Fast food workers sue City of Memphis over surveillance and intimidation tactics
Stephon Johnson | 3/2/2017, 11:05 a.m.
A local Fight for $15 organization in Memphis fielded a federal civil rights lawsuit against the city Wednesday. Workers have accused the Memphis Police Department of engaging in a widespread and illegal campaign of surveillance and intimidation attempting to stifle the workers’ fight for a living wage and the right to organize.
The complaint, filed in U.S. District Court for the Western District by the Mid-South Organizing Committee, alleges that since December 2014 the MPD violated the constitutional rights of free expression and association by targeting the local Fight for $15 chapter because of their race and message.
The MPD is accused of, according to an email to the AmNews, “selectively enforcing the city’s permit requirements against the Fight for $15; regularly following organizers and activists in squad cars and sometimes parking outside of their homes to intimidate them; spreading disparaging information about the Fight for $15 to schools and community members, sometimes using racially coded and offensive language; threatening and intimidating Fight for $15 activists and organizers with arrests for engaging in free speech; and including Fight for $15 organizers on a black list that prevents them from entering City Hall without an armed police escort.”
“The MPD is engaging in an intentional and illegal campaign to intimidate workers in an effort to prevent them from exercising their constitutional right to speak out,” said Jerry Martin, an attorney for the Mid-South Organizing Committee, in a statement. “We’ve read about such behavior in history books, but unfortunately, in Memphis, intimidation and harassment of protesters is not just a thing of the past.”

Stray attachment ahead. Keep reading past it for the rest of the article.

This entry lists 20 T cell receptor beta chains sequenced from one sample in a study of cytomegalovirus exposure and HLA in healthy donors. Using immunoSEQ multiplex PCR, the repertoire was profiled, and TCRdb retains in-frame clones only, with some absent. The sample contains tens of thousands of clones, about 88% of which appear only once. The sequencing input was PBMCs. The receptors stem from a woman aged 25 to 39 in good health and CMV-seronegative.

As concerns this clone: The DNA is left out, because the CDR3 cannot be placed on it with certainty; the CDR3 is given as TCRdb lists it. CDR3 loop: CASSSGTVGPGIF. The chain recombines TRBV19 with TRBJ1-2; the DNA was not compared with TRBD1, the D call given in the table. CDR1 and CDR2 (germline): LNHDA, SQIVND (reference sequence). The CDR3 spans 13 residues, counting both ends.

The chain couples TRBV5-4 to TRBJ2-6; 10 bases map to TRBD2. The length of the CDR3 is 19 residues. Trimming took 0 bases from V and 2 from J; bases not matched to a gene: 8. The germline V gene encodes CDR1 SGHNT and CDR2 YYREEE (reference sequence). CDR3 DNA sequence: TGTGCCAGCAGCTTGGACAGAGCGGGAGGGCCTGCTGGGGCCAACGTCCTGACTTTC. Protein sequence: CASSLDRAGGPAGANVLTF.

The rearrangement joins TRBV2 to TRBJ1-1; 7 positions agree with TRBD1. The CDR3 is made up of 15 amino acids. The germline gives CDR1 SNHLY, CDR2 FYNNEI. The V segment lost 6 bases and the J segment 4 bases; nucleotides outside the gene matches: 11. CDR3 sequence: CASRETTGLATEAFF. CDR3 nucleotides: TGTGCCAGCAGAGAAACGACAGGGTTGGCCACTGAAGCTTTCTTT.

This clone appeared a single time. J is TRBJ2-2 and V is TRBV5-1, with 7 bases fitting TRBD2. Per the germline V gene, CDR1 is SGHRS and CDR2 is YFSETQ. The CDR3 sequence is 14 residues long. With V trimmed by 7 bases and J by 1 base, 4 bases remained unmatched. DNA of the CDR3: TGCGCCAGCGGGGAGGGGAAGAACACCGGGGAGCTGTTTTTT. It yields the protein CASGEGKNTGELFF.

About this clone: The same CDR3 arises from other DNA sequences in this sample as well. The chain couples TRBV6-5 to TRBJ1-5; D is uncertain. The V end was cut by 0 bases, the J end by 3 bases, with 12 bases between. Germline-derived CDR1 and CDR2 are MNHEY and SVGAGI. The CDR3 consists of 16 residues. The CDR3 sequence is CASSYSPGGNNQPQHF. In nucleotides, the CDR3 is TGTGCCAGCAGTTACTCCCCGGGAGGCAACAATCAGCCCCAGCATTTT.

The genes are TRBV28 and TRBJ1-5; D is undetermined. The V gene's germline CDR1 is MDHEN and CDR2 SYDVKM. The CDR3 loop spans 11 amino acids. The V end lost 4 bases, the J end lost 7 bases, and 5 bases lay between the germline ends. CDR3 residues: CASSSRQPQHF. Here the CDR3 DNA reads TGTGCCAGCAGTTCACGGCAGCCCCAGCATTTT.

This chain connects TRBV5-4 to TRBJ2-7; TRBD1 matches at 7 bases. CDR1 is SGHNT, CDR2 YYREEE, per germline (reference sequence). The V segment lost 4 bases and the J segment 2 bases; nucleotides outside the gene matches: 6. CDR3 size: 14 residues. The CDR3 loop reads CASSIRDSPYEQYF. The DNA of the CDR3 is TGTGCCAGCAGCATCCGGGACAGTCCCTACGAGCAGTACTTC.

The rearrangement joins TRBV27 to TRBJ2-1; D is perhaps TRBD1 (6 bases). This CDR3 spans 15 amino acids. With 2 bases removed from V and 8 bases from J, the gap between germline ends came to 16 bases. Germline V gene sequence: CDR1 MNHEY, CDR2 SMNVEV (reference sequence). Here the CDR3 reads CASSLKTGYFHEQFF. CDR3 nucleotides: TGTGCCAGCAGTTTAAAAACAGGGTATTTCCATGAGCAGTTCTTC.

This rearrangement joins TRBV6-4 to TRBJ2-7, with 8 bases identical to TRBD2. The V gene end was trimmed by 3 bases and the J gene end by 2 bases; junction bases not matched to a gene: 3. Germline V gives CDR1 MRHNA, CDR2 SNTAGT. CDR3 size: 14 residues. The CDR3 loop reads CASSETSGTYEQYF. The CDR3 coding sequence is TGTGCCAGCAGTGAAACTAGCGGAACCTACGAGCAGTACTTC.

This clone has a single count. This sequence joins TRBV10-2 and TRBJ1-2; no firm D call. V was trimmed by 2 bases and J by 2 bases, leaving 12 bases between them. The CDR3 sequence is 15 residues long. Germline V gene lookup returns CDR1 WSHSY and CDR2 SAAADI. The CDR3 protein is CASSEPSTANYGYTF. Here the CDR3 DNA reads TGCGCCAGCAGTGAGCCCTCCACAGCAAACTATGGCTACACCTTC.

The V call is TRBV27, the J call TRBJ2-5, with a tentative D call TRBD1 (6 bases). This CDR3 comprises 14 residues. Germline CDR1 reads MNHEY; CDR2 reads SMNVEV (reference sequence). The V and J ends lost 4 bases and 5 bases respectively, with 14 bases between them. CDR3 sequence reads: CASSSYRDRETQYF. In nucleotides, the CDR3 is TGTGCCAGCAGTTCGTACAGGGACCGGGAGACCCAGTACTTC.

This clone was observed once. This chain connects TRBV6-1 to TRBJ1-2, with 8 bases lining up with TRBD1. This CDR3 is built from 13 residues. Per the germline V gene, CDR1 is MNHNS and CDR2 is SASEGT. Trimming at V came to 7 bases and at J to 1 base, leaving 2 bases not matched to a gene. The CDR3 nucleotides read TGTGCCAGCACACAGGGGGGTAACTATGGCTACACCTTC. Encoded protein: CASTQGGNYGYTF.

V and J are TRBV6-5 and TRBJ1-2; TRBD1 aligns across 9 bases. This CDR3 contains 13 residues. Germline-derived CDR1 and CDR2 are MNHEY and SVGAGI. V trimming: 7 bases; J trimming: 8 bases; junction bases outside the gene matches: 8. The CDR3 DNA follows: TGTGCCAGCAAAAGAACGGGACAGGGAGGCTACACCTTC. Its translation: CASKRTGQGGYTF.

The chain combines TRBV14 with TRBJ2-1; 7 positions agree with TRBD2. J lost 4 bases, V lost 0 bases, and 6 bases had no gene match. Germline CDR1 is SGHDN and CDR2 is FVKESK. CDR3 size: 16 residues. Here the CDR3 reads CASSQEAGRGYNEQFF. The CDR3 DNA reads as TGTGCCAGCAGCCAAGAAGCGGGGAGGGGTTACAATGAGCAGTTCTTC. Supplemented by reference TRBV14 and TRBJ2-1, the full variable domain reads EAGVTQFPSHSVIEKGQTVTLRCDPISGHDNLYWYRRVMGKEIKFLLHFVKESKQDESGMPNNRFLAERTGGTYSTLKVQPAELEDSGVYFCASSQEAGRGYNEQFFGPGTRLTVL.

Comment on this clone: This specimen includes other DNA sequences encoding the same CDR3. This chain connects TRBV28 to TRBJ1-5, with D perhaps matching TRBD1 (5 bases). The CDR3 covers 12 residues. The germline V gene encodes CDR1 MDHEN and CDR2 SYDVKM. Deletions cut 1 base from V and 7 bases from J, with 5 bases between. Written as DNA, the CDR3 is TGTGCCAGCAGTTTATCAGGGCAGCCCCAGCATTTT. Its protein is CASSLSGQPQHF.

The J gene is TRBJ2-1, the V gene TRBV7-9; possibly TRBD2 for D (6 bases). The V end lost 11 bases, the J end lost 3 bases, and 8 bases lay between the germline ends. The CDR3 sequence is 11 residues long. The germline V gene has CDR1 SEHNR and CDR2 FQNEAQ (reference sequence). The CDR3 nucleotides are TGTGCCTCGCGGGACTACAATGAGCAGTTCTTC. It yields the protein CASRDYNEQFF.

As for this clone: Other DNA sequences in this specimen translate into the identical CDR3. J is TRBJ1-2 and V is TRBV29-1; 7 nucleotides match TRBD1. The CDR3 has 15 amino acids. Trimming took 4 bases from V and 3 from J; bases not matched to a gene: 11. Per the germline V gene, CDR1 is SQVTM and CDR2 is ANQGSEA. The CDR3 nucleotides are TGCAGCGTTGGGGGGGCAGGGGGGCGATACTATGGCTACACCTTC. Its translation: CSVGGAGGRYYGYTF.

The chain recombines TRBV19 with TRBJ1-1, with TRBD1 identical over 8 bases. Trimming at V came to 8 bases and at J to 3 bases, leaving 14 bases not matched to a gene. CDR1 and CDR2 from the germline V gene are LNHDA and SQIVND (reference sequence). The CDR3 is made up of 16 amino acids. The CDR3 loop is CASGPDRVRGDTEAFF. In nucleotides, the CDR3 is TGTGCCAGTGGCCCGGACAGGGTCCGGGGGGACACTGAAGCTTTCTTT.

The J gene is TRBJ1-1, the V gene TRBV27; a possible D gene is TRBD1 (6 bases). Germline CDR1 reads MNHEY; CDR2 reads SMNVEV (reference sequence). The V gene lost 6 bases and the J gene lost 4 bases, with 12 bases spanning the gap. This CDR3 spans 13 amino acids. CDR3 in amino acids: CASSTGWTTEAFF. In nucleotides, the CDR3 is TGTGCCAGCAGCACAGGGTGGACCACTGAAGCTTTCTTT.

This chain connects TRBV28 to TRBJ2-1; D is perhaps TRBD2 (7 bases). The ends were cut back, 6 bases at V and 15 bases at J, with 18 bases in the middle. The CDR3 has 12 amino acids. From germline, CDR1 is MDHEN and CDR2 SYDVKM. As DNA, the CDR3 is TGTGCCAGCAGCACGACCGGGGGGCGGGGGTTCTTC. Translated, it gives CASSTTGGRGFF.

This past November, MPD officers stepped behind the counter of a fast-food restaurant to stop workers from signing petitions that called for union rights, higher wages, better working conditions and benefits. Since 2014, officers (according to the lawsuit) enforced local permitting laws on the predominantly Black workers in the Fight for $15 organization, while allowing protests by mostly white crowds to continue.
The lawsuit also accuses the MPD of violating the terms and conditions of a 1978 consent order that prohibits the City of Memphis from engaging in political surveillance.
“They’re trying to stop us from speaking out, but even though it’s riskier, we know we have a right to protest and we’re not going to be intimidated,” said Ashley Cathey, a Church’s Chicken worker and member of the Fight for $15 National Organizing Committee, in a statement. “Our fight for $15 is changing the country and it’s the Memphis Police Department that’s going to have to change along with it.”